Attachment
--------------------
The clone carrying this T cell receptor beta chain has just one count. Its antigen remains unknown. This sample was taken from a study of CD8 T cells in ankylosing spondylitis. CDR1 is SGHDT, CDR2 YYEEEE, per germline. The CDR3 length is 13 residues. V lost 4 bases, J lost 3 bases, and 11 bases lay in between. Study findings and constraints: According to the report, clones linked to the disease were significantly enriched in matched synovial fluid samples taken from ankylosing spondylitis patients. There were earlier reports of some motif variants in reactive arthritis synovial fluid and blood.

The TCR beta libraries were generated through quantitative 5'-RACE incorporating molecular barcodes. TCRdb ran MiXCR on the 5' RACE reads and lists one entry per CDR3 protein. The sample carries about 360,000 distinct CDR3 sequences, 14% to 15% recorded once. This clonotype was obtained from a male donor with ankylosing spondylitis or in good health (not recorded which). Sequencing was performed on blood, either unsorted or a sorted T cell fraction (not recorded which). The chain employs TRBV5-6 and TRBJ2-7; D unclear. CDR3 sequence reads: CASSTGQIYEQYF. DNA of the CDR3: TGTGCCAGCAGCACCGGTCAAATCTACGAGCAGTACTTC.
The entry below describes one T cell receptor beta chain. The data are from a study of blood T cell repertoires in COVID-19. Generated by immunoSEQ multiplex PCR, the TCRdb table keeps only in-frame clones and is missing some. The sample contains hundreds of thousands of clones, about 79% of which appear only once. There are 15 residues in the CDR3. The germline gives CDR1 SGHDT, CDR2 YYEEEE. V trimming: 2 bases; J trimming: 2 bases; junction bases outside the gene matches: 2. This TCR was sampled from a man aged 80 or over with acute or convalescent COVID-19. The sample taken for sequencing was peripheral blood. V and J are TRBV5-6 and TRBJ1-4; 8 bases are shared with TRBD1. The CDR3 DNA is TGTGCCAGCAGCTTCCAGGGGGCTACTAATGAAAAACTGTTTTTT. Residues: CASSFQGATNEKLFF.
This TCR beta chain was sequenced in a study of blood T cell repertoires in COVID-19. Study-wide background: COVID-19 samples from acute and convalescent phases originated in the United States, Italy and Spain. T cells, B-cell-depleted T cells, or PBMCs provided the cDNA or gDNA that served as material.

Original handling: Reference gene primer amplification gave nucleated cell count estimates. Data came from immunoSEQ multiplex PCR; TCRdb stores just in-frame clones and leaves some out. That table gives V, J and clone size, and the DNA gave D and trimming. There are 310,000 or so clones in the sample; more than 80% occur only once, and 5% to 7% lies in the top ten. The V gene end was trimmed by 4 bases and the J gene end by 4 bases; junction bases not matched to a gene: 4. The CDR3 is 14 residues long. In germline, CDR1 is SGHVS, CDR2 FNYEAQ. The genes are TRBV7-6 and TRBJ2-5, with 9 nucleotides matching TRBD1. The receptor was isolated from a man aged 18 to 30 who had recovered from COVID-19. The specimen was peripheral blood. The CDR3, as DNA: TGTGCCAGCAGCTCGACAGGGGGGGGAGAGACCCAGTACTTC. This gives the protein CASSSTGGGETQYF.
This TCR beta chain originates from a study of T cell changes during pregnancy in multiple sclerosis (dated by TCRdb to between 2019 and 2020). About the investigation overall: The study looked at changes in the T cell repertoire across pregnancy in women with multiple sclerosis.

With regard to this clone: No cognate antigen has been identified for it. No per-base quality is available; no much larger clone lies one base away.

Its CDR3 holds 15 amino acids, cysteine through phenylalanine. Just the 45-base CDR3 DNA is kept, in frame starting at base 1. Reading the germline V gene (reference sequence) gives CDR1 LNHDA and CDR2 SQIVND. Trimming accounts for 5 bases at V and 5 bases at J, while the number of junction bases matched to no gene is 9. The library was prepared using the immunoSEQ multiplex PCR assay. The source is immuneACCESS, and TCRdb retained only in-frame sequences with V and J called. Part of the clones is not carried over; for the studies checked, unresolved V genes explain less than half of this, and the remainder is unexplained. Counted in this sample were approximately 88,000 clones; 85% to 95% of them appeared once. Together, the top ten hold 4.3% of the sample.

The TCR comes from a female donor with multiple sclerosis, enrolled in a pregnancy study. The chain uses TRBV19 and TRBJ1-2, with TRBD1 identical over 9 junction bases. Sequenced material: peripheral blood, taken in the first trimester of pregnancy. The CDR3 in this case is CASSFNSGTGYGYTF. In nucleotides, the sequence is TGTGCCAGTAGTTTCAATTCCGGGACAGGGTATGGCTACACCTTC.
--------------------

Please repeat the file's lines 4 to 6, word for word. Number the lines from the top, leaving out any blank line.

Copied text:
This TCR beta chain was sequenced in a study of blood T cell repertoires in COVID-19. Study-wide background: COVID-19 samples from acute and convalescent phases originated in the United States, Italy and Spain. T cells, B-cell-depleted T cells, or PBMCs provided the cDNA or gDNA that served as material.

Original handling: Reference gene primer amplification gave nucleated cell count estimates. Data came from immunoSEQ multiplex PCR; TCRdb stores just in-frame clones and leaves some out. That table gives V, J and clone size, and the DNA gave D and trimming. There are 310,000 or so clones in the sample; more than 80% occur only once, and 5% to 7% lies in the top ten. The V gene end was trimmed by 4 bases and the J gene end by 4 bases; junction bases not matched to a gene: 4. The CDR3 is 14 residues long. In germline, CDR1 is SGHVS, CDR2 FNYEAQ. The genes are TRBV7-6 and TRBJ2-5, with 9 nucleotides matching TRBD1. The receptor was isolated from a man aged 18 to 30 who had recovered from COVID-19. The specimen was peripheral blood. The CDR3, as DNA: TGTGCCAGCAGCTCGACAGGGGGGGGAGAGACCCAGTACTTC. This gives the protein CASSSTGGGETQYF.
This TCR beta chain originates from a study of T cell changes during pregnancy in multiple sclerosis (dated by TCRdb to between 2019 and 2020). About the investigation overall: The study looked at changes in the T cell repertoire across pregnancy in women with multiple sclerosis.